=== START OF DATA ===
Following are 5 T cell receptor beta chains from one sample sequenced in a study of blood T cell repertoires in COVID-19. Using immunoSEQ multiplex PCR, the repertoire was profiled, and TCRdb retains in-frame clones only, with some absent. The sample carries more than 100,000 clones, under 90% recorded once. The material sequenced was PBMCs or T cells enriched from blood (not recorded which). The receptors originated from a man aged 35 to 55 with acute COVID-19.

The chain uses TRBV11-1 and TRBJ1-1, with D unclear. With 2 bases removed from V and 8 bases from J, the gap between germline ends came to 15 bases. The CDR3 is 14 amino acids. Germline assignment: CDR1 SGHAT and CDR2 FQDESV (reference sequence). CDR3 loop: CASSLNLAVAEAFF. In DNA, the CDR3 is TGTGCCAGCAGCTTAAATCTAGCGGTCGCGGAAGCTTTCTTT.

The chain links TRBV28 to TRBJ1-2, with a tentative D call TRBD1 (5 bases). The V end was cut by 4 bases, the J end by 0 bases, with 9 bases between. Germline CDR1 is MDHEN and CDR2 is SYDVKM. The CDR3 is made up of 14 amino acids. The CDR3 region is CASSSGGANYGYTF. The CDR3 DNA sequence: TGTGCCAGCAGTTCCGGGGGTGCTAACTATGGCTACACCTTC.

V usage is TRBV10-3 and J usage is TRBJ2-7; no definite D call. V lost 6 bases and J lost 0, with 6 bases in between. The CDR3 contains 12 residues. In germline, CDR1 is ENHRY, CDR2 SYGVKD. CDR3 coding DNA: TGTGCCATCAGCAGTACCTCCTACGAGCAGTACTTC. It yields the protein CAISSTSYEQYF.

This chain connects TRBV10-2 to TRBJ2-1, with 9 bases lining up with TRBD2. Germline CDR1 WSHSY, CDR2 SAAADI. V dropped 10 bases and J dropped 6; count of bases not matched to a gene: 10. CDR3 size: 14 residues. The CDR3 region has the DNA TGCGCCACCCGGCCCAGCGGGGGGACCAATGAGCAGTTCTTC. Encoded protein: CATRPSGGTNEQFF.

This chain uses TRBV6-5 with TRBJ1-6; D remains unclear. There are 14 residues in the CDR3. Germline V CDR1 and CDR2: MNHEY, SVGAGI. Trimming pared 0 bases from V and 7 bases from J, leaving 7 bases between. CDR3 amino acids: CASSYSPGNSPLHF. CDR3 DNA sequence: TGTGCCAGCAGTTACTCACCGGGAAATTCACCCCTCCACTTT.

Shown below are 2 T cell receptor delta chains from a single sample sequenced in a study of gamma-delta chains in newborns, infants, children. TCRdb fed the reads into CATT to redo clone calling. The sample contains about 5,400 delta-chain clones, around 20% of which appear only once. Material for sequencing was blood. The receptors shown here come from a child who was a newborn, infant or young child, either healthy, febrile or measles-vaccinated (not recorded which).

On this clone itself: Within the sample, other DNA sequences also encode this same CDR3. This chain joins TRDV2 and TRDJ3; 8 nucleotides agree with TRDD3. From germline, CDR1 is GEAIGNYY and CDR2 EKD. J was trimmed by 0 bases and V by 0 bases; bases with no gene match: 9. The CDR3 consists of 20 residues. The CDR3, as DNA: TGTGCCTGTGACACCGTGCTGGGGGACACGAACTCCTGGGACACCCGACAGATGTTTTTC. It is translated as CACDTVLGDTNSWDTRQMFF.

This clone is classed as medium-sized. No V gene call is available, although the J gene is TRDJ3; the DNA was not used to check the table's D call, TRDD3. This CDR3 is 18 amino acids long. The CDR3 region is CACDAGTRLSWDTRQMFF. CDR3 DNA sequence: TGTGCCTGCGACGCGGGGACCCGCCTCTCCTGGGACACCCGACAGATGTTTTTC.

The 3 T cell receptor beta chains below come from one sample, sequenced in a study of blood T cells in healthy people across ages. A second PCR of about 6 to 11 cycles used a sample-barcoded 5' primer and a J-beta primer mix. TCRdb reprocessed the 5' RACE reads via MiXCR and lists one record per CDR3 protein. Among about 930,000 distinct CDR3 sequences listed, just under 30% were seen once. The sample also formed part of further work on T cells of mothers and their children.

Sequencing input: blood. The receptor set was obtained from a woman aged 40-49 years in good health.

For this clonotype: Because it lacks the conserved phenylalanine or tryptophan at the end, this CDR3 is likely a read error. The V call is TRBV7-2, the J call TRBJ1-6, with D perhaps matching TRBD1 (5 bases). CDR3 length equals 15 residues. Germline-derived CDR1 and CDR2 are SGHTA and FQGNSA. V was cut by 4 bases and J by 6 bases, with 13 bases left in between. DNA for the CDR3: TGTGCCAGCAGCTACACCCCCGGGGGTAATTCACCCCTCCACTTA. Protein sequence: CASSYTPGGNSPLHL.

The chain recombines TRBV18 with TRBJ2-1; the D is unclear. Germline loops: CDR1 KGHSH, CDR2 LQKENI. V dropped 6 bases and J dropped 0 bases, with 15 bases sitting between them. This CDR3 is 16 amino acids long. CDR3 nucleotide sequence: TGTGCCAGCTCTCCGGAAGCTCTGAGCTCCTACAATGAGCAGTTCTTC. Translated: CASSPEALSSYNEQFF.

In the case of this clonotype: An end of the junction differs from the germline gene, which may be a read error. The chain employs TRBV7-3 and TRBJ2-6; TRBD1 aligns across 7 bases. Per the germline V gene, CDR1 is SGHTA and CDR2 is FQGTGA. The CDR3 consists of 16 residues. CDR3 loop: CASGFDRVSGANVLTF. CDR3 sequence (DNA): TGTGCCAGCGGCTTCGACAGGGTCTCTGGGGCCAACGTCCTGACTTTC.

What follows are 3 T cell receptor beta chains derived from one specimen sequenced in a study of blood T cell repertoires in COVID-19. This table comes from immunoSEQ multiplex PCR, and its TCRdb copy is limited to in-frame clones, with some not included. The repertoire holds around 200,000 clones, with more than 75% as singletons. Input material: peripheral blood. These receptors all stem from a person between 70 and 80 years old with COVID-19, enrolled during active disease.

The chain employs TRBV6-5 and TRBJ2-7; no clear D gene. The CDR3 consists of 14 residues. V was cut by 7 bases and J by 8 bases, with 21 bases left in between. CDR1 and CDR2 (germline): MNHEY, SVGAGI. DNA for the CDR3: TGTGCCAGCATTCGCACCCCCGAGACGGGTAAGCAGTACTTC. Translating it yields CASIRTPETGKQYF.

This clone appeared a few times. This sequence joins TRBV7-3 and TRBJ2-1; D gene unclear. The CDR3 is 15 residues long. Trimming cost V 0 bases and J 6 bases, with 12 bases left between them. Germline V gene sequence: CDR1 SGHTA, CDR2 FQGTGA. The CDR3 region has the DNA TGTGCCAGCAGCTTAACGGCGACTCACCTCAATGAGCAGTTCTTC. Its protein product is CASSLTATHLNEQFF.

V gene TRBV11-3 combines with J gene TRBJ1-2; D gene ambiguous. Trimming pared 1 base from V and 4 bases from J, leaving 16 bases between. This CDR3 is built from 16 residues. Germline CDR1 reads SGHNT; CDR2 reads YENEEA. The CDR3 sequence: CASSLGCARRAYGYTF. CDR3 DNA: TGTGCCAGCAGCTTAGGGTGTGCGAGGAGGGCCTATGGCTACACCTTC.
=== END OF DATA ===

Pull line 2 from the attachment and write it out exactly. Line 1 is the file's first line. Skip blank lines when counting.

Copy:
The chain uses TRBV11-1 and TRBJ1-1, with D unclear. With 2 bases removed from V and 8 bases from J, the gap between germline ends came to 15 bases. The CDR3 is 14 amino acids. Germline assignment: CDR1 SGHAT and CDR2 FQDESV (reference sequence). CDR3 loop: CASSLNLAVAEAFF. In DNA, the CDR3 is TGTGCCAGCAGCTTAAATCTAGCGGTCGCGGAAGCTTTCTTT.